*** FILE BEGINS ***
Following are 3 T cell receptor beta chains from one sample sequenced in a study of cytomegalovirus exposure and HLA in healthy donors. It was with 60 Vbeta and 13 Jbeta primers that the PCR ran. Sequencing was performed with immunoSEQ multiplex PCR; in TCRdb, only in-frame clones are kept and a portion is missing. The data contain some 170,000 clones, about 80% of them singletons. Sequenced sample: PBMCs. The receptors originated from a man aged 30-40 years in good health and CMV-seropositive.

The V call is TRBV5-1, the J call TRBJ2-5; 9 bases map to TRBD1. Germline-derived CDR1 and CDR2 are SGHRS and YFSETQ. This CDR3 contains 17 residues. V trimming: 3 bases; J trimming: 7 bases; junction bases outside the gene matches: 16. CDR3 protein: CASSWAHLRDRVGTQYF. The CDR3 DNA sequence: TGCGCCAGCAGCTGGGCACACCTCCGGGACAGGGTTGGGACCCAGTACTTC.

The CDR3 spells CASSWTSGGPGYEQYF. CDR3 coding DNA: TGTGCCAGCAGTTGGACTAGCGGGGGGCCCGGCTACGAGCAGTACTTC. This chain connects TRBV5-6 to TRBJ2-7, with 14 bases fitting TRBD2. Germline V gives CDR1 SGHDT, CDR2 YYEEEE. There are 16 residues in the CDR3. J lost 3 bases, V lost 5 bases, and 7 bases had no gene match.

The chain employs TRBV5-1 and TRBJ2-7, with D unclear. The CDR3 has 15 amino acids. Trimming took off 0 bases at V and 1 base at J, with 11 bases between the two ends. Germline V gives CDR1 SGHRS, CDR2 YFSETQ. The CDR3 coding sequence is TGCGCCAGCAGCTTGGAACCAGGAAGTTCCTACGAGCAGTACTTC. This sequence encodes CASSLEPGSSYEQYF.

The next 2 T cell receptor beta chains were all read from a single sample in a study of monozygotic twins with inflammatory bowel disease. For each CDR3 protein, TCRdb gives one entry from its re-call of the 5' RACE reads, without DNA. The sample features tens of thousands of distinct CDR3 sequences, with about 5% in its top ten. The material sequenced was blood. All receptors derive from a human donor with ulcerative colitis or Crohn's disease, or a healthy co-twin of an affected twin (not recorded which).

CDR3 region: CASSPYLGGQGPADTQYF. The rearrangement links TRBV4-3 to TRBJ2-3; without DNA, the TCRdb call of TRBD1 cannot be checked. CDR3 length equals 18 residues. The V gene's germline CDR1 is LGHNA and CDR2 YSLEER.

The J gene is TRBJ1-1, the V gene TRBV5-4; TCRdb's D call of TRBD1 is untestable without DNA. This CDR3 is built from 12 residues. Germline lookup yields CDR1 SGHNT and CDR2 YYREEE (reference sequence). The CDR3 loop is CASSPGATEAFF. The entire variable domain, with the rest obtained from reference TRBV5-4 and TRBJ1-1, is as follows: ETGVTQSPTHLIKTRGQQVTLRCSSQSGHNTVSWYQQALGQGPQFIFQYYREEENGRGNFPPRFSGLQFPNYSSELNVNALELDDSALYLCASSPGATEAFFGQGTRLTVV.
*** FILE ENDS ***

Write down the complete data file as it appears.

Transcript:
Following are 3 T cell receptor beta chains from one sample sequenced in a study of cytomegalovirus exposure and HLA in healthy donors. It was with 60 Vbeta and 13 Jbeta primers that the PCR ran. Sequencing was performed with immunoSEQ multiplex PCR; in TCRdb, only in-frame clones are kept and a portion is missing. The data contain some 170,000 clones, about 80% of them singletons. Sequenced sample: PBMCs. The receptors originated from a man aged 30-40 years in good health and CMV-seropositive.

The V call is TRBV5-1, the J call TRBJ2-5; 9 bases map to TRBD1. Germline-derived CDR1 and CDR2 are SGHRS and YFSETQ. This CDR3 contains 17 residues. V trimming: 3 bases; J trimming: 7 bases; junction bases outside the gene matches: 16. CDR3 protein: CASSWAHLRDRVGTQYF. The CDR3 DNA sequence: TGCGCCAGCAGCTGGGCACACCTCCGGGACAGGGTTGGGACCCAGTACTTC.

The CDR3 spells CASSWTSGGPGYEQYF. CDR3 coding DNA: TGTGCCAGCAGTTGGACTAGCGGGGGGCCCGGCTACGAGCAGTACTTC. This chain connects TRBV5-6 to TRBJ2-7, with 14 bases fitting TRBD2. Germline V gives CDR1 SGHDT, CDR2 YYEEEE. There are 16 residues in the CDR3. J lost 3 bases, V lost 5 bases, and 7 bases had no gene match.

The chain employs TRBV5-1 and TRBJ2-7, with D unclear. The CDR3 has 15 amino acids. Trimming took off 0 bases at V and 1 base at J, with 11 bases between the two ends. Germline V gives CDR1 SGHRS, CDR2 YFSETQ. The CDR3 coding sequence is TGCGCCAGCAGCTTGGAACCAGGAAGTTCCTACGAGCAGTACTTC. This sequence encodes CASSLEPGSSYEQYF.

The next 2 T cell receptor beta chains were all read from a single sample in a study of monozygotic twins with inflammatory bowel disease. For each CDR3 protein, TCRdb gives one entry from its re-call of the 5' RACE reads, without DNA. The sample features tens of thousands of distinct CDR3 sequences, with about 5% in its top ten. The material sequenced was blood. All receptors derive from a human donor with ulcerative colitis or Crohn's disease, or a healthy co-twin of an affected twin (not recorded which).

CDR3 region: CASSPYLGGQGPADTQYF. The rearrangement links TRBV4-3 to TRBJ2-3; without DNA, the TCRdb call of TRBD1 cannot be checked. CDR3 length equals 18 residues. The V gene's germline CDR1 is LGHNA and CDR2 YSLEER.

The J gene is TRBJ1-1, the V gene TRBV5-4; TCRdb's D call of TRBD1 is untestable without DNA. This CDR3 is built from 12 residues. Germline lookup yields CDR1 SGHNT and CDR2 YYREEE (reference sequence). The CDR3 loop is CASSPGATEAFF. The entire variable domain, with the rest obtained from reference TRBV5-4 and TRBJ1-1, is as follows: ETGVTQSPTHLIKTRGQQVTLRCSSQSGHNTVSWYQQALGQGPQFIFQYYREEENGRGNFPPRFSGLQFPNYSSELNVNALELDDSALYLCASSPGATEAFFGQGTRLTVV.